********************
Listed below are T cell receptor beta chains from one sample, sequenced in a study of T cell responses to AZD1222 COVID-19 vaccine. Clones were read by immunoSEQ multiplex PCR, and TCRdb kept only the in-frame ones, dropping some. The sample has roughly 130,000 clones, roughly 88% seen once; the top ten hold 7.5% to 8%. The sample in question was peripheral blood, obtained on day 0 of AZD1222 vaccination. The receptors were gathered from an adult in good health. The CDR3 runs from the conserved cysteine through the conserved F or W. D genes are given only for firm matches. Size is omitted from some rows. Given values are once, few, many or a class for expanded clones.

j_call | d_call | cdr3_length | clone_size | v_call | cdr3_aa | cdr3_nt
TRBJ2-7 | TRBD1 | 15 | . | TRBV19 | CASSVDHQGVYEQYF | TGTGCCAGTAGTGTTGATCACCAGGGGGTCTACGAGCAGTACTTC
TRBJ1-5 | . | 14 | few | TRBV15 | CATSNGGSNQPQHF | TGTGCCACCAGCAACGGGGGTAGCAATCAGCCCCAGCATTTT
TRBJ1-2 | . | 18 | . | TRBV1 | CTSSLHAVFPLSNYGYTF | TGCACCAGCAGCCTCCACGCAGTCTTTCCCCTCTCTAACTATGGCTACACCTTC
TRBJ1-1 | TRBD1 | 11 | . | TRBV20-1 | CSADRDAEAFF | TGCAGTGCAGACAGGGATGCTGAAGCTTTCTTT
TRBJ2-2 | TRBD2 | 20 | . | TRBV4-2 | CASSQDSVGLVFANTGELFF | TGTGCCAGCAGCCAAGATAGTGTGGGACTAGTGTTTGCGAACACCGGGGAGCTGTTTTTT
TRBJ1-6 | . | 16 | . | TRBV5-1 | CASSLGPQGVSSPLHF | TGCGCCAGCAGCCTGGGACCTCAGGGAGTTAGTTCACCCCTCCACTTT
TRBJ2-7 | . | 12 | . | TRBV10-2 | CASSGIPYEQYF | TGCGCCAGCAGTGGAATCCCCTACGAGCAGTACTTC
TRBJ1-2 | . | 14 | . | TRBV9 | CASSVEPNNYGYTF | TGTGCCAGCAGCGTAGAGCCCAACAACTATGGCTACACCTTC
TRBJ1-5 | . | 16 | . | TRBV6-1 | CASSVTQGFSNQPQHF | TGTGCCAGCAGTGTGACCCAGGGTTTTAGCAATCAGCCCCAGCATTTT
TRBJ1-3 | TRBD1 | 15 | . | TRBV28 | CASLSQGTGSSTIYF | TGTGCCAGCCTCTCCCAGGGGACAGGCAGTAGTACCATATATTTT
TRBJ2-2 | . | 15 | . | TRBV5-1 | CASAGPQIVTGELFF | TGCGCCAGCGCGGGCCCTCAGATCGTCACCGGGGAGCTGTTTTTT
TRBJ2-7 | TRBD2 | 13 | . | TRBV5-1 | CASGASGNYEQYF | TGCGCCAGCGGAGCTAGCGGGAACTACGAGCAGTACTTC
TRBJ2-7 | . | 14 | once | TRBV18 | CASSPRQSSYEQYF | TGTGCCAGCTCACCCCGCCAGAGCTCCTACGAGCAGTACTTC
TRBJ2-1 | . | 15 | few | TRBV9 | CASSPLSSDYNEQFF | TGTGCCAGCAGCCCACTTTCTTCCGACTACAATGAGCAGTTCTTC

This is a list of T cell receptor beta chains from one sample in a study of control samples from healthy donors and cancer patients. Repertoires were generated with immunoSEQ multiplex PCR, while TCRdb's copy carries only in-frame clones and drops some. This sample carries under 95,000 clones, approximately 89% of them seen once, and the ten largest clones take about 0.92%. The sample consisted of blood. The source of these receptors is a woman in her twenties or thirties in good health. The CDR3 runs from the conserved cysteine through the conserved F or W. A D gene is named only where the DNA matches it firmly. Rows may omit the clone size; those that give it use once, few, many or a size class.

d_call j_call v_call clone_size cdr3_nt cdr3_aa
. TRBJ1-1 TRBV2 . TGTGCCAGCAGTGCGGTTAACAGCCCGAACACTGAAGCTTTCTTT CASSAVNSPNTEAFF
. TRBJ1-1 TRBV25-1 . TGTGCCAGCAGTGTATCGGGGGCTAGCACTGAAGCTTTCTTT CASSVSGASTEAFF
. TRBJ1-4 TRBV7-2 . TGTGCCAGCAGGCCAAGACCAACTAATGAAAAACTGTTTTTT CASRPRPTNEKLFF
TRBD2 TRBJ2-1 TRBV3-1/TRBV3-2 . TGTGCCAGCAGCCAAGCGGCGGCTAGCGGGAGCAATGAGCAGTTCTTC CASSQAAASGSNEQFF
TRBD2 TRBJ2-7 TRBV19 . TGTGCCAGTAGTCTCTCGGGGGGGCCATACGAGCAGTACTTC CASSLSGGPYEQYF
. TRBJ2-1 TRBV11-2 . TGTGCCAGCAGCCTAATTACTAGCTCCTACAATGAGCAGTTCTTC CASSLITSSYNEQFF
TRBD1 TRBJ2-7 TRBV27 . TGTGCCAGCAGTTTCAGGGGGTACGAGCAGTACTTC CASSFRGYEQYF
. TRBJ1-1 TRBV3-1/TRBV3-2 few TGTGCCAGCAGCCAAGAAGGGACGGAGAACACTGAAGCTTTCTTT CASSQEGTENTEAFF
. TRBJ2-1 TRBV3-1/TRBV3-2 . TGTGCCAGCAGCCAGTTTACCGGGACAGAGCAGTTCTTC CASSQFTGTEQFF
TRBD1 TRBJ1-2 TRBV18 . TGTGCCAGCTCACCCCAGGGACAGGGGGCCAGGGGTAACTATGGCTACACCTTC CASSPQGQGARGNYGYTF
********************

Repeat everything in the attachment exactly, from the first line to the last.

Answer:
Listed below are T cell receptor beta chains from one sample, sequenced in a study of T cell responses to AZD1222 COVID-19 vaccine. Clones were read by immunoSEQ multiplex PCR, and TCRdb kept only the in-frame ones, dropping some. The sample has roughly 130,000 clones, roughly 88% seen once; the top ten hold 7.5% to 8%. The sample in question was peripheral blood, obtained on day 0 of AZD1222 vaccination. The receptors were gathered from an adult in good health. The CDR3 runs from the conserved cysteine through the conserved F or W. D genes are given only for firm matches. Size is omitted from some rows. Given values are once, few, many or a class for expanded clones.

j_call | d_call | cdr3_length | clone_size | v_call | cdr3_aa | cdr3_nt
TRBJ2-7 | TRBD1 | 15 | . | TRBV19 | CASSVDHQGVYEQYF | TGTGCCAGTAGTGTTGATCACCAGGGGGTCTACGAGCAGTACTTC
TRBJ1-5 | . | 14 | few | TRBV15 | CATSNGGSNQPQHF | TGTGCCACCAGCAACGGGGGTAGCAATCAGCCCCAGCATTTT
TRBJ1-2 | . | 18 | . | TRBV1 | CTSSLHAVFPLSNYGYTF | TGCACCAGCAGCCTCCACGCAGTCTTTCCCCTCTCTAACTATGGCTACACCTTC
TRBJ1-1 | TRBD1 | 11 | . | TRBV20-1 | CSADRDAEAFF | TGCAGTGCAGACAGGGATGCTGAAGCTTTCTTT
TRBJ2-2 | TRBD2 | 20 | . | TRBV4-2 | CASSQDSVGLVFANTGELFF | TGTGCCAGCAGCCAAGATAGTGTGGGACTAGTGTTTGCGAACACCGGGGAGCTGTTTTTT
TRBJ1-6 | . | 16 | . | TRBV5-1 | CASSLGPQGVSSPLHF | TGCGCCAGCAGCCTGGGACCTCAGGGAGTTAGTTCACCCCTCCACTTT
TRBJ2-7 | . | 12 | . | TRBV10-2 | CASSGIPYEQYF | TGCGCCAGCAGTGGAATCCCCTACGAGCAGTACTTC
TRBJ1-2 | . | 14 | . | TRBV9 | CASSVEPNNYGYTF | TGTGCCAGCAGCGTAGAGCCCAACAACTATGGCTACACCTTC
TRBJ1-5 | . | 16 | . | TRBV6-1 | CASSVTQGFSNQPQHF | TGTGCCAGCAGTGTGACCCAGGGTTTTAGCAATCAGCCCCAGCATTTT
TRBJ1-3 | TRBD1 | 15 | . | TRBV28 | CASLSQGTGSSTIYF | TGTGCCAGCCTCTCCCAGGGGACAGGCAGTAGTACCATATATTTT
TRBJ2-2 | . | 15 | . | TRBV5-1 | CASAGPQIVTGELFF | TGCGCCAGCGCGGGCCCTCAGATCGTCACCGGGGAGCTGTTTTTT
TRBJ2-7 | TRBD2 | 13 | . | TRBV5-1 | CASGASGNYEQYF | TGCGCCAGCGGAGCTAGCGGGAACTACGAGCAGTACTTC
TRBJ2-7 | . | 14 | once | TRBV18 | CASSPRQSSYEQYF | TGTGCCAGCTCACCCCGCCAGAGCTCCTACGAGCAGTACTTC
TRBJ2-1 | . | 15 | few | TRBV9 | CASSPLSSDYNEQFF | TGTGCCAGCAGCCCACTTTCTTCCGACTACAATGAGCAGTTCTTC

This is a list of T cell receptor beta chains from one sample in a study of control samples from healthy donors and cancer patients. Repertoires were generated with immunoSEQ multiplex PCR, while TCRdb's copy carries only in-frame clones and drops some. This sample carries under 95,000 clones, approximately 89% of them seen once, and the ten largest clones take about 0.92%. The sample consisted of blood. The source of these receptors is a woman in her twenties or thirties in good health. The CDR3 runs from the conserved cysteine through the conserved F or W. A D gene is named only where the DNA matches it firmly. Rows may omit the clone size; those that give it use once, few, many or a size class.

d_call j_call v_call clone_size cdr3_nt cdr3_aa
. TRBJ1-1 TRBV2 . TGTGCCAGCAGTGCGGTTAACAGCCCGAACACTGAAGCTTTCTTT CASSAVNSPNTEAFF
. TRBJ1-1 TRBV25-1 . TGTGCCAGCAGTGTATCGGGGGCTAGCACTGAAGCTTTCTTT CASSVSGASTEAFF
. TRBJ1-4 TRBV7-2 . TGTGCCAGCAGGCCAAGACCAACTAATGAAAAACTGTTTTTT CASRPRPTNEKLFF
TRBD2 TRBJ2-1 TRBV3-1/TRBV3-2 . TGTGCCAGCAGCCAAGCGGCGGCTAGCGGGAGCAATGAGCAGTTCTTC CASSQAAASGSNEQFF
TRBD2 TRBJ2-7 TRBV19 . TGTGCCAGTAGTCTCTCGGGGGGGCCATACGAGCAGTACTTC CASSLSGGPYEQYF
. TRBJ2-1 TRBV11-2 . TGTGCCAGCAGCCTAATTACTAGCTCCTACAATGAGCAGTTCTTC CASSLITSSYNEQFF
TRBD1 TRBJ2-7 TRBV27 . TGTGCCAGCAGTTTCAGGGGGTACGAGCAGTACTTC CASSFRGYEQYF
. TRBJ1-1 TRBV3-1/TRBV3-2 few TGTGCCAGCAGCCAAGAAGGGACGGAGAACACTGAAGCTTTCTTT CASSQEGTENTEAFF
. TRBJ2-1 TRBV3-1/TRBV3-2 . TGTGCCAGCAGCCAGTTTACCGGGACAGAGCAGTTCTTC CASSQFTGTEQFF
TRBD1 TRBJ1-2 TRBV18 . TGTGCCAGCTCACCCCAGGGACAGGGGGCCAGGGGTAACTATGGCTACACCTTC CASSPQGQGARGNYGYTF